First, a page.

An Inside Look At Internet Week 2011: Panels, Parties & More


All last week I spent most of my days covering and participating in Internet Week, and with every status update I received the general reaction of “what the heck is that!? –isn’t it always Internet Week?”
This year marked the fourth year of New York’s annual event of informative panels, conference sessions, speakers and other events surrounding start-ups, social media, online video, and more. Experts and executives from AOL, YouTube, Google, Yahoo, Meebo and more all gathered at the Metropolitan Pavilion, this year’s Internet Headquarters to diffuse knowledge and engage a tech ready and tech savvy audience. In addition, many organizations, start ups and tech folks partnered with Internet Week creating events in the surrounding area connected to the motives of what Internet Week represents. Amongst those included various meet ups, and even a couple of concerts including SOUND CTRL’s FlashFWD event and the Girls Who Rock Benefit Concert.
Check out the video to get a snippet of what Internet Week is all about.

Interview: Poet Jasmine Mans On Criticism, Culture and Control

The general public knows poet Jasmine Mans from the viral hit poem “Nicki Minaj” — a poem Mans uploaded one day without anticipation of the world clicking play.  Not only did thousands of people click play after the piece went up, but they embedded it across multiple blog sites and tried to dissect it, analyze it, or blindly criticize it.  But to those who know the world of poetry and spoken word, you may know Jasmine as a stand out award winning poet from UrbanWordNYC, and featured on HBO’s Brave New Voices.  Her accomplishments stack quite high for a 20-year-old college sophomore, so after her performance at an Alpha event at DePauw University I sat down with her to get a bit more insight on her life and her work in her own words through candid conversation.  We chatted about how she started, how she’s dealing with the growing attention towards her and her work, and her plans for the future.

note: *Mans was 19 years old at the time of this interview and just turned 20 this week.
You can follow Jasmine on Twitter @KingJasmineMans

SOCIETY: The Weight Of Possibility–Defining Millennials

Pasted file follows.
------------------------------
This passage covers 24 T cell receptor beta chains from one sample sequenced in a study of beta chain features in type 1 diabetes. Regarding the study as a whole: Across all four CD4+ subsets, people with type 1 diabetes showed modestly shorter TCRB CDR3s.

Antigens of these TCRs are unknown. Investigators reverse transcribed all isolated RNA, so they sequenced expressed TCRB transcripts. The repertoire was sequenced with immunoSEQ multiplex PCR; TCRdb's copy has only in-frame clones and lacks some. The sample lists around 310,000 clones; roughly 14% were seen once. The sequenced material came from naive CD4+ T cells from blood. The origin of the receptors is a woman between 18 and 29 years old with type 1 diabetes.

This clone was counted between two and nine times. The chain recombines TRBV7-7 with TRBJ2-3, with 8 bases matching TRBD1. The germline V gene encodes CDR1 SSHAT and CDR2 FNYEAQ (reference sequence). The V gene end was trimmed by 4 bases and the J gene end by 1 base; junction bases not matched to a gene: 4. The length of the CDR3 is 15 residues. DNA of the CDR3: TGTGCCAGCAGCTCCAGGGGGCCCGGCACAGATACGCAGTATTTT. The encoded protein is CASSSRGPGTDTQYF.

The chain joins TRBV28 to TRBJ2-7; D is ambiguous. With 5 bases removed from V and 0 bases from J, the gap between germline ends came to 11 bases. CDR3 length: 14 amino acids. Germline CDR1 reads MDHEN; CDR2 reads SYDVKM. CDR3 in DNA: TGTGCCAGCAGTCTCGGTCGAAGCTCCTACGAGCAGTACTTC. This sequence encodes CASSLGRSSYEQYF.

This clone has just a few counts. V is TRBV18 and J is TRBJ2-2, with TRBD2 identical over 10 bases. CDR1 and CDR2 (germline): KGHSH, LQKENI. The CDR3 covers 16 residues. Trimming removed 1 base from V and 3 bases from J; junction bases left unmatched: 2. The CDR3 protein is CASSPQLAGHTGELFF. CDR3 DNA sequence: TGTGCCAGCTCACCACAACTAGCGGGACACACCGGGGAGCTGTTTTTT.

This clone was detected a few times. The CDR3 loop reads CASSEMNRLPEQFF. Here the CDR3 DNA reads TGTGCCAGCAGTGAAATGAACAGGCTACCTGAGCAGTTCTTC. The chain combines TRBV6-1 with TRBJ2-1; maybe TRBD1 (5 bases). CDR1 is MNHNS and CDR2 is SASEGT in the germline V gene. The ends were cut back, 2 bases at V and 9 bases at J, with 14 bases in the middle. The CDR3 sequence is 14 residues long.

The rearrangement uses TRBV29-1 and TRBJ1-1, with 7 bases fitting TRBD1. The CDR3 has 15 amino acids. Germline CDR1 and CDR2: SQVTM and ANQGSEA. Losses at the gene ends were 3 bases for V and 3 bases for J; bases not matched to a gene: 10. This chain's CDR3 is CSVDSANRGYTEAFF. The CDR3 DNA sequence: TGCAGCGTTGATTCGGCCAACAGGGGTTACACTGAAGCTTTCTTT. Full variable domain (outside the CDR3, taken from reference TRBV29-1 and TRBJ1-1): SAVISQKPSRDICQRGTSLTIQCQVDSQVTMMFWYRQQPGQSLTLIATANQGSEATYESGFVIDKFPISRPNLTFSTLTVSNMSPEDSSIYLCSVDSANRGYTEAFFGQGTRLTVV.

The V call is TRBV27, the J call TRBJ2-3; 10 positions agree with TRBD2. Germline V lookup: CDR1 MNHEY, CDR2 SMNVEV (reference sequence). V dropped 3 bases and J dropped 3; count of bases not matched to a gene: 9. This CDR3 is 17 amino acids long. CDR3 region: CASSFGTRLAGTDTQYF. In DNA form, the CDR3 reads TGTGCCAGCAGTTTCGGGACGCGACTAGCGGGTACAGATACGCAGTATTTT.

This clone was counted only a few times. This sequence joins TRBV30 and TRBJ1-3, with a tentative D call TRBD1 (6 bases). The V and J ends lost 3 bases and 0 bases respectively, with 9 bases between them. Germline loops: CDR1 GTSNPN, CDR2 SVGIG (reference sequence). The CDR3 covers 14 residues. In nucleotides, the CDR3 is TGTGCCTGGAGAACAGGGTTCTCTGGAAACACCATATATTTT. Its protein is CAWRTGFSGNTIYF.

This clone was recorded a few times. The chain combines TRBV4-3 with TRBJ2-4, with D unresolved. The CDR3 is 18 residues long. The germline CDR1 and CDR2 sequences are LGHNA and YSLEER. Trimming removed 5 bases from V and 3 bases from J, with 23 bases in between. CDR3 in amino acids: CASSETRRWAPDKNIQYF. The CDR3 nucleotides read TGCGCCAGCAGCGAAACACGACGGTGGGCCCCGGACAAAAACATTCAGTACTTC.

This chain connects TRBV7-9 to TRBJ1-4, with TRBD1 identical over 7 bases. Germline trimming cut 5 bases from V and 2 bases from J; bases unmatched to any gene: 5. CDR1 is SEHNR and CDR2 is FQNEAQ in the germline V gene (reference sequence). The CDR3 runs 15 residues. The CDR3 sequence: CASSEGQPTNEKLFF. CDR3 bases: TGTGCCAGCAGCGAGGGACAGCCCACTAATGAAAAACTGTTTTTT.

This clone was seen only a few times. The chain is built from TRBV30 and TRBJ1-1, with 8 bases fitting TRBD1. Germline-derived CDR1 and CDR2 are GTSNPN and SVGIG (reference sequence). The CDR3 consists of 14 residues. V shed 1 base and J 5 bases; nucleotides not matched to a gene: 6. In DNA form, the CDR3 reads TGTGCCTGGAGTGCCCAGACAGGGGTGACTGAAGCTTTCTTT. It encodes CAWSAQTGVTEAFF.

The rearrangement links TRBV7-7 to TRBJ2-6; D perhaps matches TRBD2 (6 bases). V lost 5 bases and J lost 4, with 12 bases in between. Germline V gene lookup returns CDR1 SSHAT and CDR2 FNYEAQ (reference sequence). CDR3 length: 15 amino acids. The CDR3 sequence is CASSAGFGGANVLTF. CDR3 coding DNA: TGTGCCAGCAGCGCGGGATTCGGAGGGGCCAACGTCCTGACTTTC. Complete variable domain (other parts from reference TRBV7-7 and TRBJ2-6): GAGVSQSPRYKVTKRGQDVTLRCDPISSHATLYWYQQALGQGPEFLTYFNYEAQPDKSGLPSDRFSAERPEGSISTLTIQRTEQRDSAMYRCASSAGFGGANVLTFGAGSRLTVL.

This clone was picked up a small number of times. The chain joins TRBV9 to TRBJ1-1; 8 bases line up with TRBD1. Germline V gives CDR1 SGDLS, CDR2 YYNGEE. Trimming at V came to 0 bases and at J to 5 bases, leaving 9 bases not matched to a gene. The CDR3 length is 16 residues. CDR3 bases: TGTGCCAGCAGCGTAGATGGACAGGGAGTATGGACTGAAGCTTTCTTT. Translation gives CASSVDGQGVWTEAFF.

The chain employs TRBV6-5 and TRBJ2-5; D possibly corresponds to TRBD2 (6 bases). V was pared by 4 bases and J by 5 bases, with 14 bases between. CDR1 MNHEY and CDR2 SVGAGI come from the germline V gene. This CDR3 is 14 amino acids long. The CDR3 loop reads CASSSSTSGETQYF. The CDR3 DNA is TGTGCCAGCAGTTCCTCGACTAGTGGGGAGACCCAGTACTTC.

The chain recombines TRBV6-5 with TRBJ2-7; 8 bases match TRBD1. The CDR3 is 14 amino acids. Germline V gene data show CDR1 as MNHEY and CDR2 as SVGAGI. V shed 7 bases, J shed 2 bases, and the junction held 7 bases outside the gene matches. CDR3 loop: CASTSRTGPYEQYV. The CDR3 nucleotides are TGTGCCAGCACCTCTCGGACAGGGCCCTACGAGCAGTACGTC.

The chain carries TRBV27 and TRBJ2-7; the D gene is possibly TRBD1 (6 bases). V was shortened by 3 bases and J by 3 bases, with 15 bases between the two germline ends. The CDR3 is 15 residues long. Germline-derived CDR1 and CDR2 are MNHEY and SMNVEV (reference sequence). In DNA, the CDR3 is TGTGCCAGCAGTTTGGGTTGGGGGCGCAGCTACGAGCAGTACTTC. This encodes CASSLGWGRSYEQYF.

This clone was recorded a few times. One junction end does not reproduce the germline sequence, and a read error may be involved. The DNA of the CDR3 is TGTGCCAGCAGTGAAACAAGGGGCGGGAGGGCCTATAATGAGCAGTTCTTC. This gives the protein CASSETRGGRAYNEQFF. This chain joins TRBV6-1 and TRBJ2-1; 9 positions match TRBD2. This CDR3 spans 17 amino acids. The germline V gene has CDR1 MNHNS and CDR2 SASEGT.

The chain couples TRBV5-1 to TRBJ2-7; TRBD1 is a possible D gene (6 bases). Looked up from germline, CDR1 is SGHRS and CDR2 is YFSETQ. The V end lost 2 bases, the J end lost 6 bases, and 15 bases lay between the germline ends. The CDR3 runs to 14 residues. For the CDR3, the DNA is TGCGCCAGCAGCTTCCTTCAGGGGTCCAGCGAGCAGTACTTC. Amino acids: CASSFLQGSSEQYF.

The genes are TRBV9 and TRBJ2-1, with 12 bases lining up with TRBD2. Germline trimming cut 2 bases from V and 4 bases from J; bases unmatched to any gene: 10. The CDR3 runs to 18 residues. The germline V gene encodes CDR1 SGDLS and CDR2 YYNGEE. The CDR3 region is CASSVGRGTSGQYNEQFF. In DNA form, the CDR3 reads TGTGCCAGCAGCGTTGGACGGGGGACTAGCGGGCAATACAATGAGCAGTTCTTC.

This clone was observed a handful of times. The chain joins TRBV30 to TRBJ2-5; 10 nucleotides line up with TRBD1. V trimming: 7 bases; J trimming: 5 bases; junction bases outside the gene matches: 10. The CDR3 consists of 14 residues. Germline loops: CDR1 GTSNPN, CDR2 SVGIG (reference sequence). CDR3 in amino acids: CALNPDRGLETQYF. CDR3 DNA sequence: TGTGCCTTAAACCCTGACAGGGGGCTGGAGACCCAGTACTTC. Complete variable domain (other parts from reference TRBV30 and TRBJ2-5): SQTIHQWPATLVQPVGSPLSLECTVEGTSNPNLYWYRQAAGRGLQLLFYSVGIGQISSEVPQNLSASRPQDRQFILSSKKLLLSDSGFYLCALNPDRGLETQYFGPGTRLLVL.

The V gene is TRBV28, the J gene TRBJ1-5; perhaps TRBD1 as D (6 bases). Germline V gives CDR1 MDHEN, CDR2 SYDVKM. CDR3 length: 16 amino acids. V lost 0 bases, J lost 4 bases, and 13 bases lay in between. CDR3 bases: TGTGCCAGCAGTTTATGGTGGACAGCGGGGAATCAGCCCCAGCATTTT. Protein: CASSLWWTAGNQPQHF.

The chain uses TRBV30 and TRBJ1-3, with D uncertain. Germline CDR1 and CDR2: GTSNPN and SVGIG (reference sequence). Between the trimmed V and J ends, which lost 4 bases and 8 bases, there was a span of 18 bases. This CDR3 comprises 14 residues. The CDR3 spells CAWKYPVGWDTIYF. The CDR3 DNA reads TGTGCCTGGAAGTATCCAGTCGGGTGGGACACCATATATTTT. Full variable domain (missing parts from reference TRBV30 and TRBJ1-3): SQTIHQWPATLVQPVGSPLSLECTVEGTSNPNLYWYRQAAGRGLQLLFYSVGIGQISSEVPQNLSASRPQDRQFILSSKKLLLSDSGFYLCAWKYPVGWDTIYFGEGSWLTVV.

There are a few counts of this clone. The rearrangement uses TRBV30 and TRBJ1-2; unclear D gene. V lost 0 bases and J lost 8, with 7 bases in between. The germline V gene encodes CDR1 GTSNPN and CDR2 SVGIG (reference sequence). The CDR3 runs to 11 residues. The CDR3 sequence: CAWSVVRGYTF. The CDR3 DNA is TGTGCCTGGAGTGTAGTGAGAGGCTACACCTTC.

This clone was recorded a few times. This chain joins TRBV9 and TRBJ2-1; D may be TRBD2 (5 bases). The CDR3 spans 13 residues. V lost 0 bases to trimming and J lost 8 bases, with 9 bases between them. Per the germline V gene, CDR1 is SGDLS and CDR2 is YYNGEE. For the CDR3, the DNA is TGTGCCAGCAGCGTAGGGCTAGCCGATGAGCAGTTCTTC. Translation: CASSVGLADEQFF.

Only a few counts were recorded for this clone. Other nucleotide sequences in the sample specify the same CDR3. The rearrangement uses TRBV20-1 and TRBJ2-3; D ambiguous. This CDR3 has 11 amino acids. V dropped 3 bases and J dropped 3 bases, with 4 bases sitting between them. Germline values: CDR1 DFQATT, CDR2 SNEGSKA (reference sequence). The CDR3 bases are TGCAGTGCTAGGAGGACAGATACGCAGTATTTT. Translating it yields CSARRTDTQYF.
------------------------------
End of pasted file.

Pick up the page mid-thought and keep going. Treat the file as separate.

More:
photo from a past PPR at one of Posse’s partner schools. [courtesy C. Moore Photography]

From Disney dreams to recession stained realities, this generation grew up on happy endings and heroes, and grew into a less rosy reality.
Conforming, civility and the Great Depression defined The Silent Generation, while war and activism defined The Baby Boomers. While, the civil rights movement and the growth of new opportunities defined Generation X. But the defining issues of the Millennials didn’t seem quite crystal clear as a few Millennials debated back and forth about whether their generation has struggled enough.
“Yes we’re struggling, but what are we doing about it? We’re sitting here.” Light applause and a lot of mumbling met that statement as 18-year-old freshman Sandy Tran, stood up amongst 170 DePauw students in a small meeting room in the middle of Bradford Woods in Martinsville Indiana.
The Millennials, defined as those born after 1980 [81-2000], fall within the age range of 11 to 30. The first crop of Millennials turned 30 this year and as a flurry of articles and studies begin to take form about this generation, this Spring a slice of the DePauw University community came together at the annual Posse Plus Retreat (PPR) to map out their own definition of their generation.

Read More» Interviews Tina Wells

4 launched the first in a series of interviews titled “A Peek Inside Her Agenda.”  In the series HerAgenda will feature different power women from across various industries who essentially embody the No one Ever Slows Her Agenda mentality through their career endeavors.  They took a chance on themselves, on their dream, on their skills and turned their passions into thriving careers.  The first in the series is entrepreneur and author Tina Wells who also just released her latest book this week “Chasing Youth Culture and Getting It Right.”  Its her first business book but its on an industry that she’s become an expert at through her work with her company Buzz Marketing Group.